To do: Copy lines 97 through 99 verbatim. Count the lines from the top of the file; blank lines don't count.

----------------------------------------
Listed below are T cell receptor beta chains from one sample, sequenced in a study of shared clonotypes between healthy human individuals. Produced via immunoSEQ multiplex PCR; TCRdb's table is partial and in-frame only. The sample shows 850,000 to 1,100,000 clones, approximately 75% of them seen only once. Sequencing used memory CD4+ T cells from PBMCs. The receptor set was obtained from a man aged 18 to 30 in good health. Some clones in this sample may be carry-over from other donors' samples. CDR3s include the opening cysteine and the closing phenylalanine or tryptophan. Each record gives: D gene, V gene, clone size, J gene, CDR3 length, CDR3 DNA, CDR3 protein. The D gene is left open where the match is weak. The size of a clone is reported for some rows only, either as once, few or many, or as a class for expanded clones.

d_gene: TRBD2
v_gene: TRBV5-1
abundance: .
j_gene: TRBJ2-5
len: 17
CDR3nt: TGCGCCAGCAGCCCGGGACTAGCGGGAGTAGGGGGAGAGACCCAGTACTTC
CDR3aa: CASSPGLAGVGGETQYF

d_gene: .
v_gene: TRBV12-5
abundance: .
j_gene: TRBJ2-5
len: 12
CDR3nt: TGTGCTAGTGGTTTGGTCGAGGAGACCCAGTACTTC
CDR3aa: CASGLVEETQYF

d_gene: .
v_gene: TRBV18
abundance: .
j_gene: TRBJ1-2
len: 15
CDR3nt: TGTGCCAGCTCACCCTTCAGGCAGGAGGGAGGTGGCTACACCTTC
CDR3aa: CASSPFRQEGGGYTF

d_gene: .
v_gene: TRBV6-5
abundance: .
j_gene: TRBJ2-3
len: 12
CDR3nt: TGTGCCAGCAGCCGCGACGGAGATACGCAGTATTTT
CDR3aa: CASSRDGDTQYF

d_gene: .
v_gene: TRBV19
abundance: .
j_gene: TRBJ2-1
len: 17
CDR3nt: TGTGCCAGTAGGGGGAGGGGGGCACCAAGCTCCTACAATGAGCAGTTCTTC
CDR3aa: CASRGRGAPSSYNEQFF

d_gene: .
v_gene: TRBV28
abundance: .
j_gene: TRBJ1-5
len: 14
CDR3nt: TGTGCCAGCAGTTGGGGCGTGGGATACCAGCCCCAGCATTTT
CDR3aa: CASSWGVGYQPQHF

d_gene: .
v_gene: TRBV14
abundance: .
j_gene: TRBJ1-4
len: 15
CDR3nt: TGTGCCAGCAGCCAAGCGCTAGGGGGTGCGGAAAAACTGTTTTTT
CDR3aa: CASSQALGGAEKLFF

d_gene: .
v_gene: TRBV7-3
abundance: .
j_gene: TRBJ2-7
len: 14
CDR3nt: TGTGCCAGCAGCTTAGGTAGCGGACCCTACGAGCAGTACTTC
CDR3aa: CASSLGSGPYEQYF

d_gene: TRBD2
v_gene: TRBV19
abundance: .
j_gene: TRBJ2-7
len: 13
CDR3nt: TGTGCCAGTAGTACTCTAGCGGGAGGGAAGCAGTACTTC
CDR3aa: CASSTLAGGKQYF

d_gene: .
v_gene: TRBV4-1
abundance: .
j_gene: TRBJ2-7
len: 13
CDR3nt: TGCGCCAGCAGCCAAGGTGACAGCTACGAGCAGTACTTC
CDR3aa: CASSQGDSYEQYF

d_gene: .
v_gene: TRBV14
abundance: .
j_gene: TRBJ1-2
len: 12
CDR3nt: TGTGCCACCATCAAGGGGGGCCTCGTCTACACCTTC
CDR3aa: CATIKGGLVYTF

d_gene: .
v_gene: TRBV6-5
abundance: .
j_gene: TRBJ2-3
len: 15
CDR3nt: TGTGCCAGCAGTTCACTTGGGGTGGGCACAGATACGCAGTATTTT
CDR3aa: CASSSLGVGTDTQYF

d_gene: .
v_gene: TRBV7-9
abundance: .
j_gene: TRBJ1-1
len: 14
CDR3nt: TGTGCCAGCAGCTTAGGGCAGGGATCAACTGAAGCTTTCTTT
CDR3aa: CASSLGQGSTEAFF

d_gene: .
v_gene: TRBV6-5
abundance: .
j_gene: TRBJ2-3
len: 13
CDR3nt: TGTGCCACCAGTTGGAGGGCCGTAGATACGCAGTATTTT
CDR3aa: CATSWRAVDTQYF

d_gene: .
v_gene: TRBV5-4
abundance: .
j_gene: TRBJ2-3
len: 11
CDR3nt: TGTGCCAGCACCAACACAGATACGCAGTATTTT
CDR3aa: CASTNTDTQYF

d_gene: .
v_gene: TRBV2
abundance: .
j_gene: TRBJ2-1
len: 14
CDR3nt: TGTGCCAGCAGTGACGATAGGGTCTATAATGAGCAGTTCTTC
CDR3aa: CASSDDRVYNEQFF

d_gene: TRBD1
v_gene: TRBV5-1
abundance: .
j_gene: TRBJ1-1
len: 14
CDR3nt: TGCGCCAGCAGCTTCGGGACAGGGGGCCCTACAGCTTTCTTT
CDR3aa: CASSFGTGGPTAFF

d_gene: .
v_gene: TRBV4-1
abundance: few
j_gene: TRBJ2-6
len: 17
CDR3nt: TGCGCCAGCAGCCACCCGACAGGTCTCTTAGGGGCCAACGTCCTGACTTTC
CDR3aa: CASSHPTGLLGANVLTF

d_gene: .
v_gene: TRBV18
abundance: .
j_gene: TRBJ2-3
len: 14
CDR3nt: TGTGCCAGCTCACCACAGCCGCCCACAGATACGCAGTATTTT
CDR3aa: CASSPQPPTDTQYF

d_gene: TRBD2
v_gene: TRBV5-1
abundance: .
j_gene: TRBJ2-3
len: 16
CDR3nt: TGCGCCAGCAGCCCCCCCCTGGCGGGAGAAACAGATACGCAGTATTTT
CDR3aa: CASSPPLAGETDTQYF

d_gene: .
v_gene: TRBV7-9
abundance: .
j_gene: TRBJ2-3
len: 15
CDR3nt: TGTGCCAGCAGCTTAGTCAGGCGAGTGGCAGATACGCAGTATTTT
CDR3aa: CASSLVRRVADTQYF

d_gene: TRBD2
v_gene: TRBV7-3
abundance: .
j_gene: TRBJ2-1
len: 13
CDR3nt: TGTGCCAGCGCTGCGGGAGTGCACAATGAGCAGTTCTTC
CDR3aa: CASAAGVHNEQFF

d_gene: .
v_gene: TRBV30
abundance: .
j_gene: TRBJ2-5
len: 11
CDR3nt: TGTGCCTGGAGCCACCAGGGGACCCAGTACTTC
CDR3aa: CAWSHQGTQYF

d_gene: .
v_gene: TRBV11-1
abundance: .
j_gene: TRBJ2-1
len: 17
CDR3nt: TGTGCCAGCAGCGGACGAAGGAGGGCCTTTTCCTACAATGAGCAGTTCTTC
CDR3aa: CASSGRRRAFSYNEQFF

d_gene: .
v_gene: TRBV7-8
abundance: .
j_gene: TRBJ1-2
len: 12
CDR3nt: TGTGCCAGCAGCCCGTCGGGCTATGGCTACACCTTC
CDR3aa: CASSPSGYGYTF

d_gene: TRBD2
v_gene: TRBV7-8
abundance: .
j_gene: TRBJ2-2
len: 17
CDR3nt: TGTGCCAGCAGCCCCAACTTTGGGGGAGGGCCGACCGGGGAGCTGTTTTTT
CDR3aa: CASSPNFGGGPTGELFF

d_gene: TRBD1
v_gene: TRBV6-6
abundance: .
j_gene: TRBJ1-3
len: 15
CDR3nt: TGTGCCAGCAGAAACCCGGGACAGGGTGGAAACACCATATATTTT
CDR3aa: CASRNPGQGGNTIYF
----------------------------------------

len: 13
CDR3nt: TGTGCCACCAGTTGGAGGGCCGTAGATACGCAGTATTTT
CDR3aa: CATSWRAVDTQYF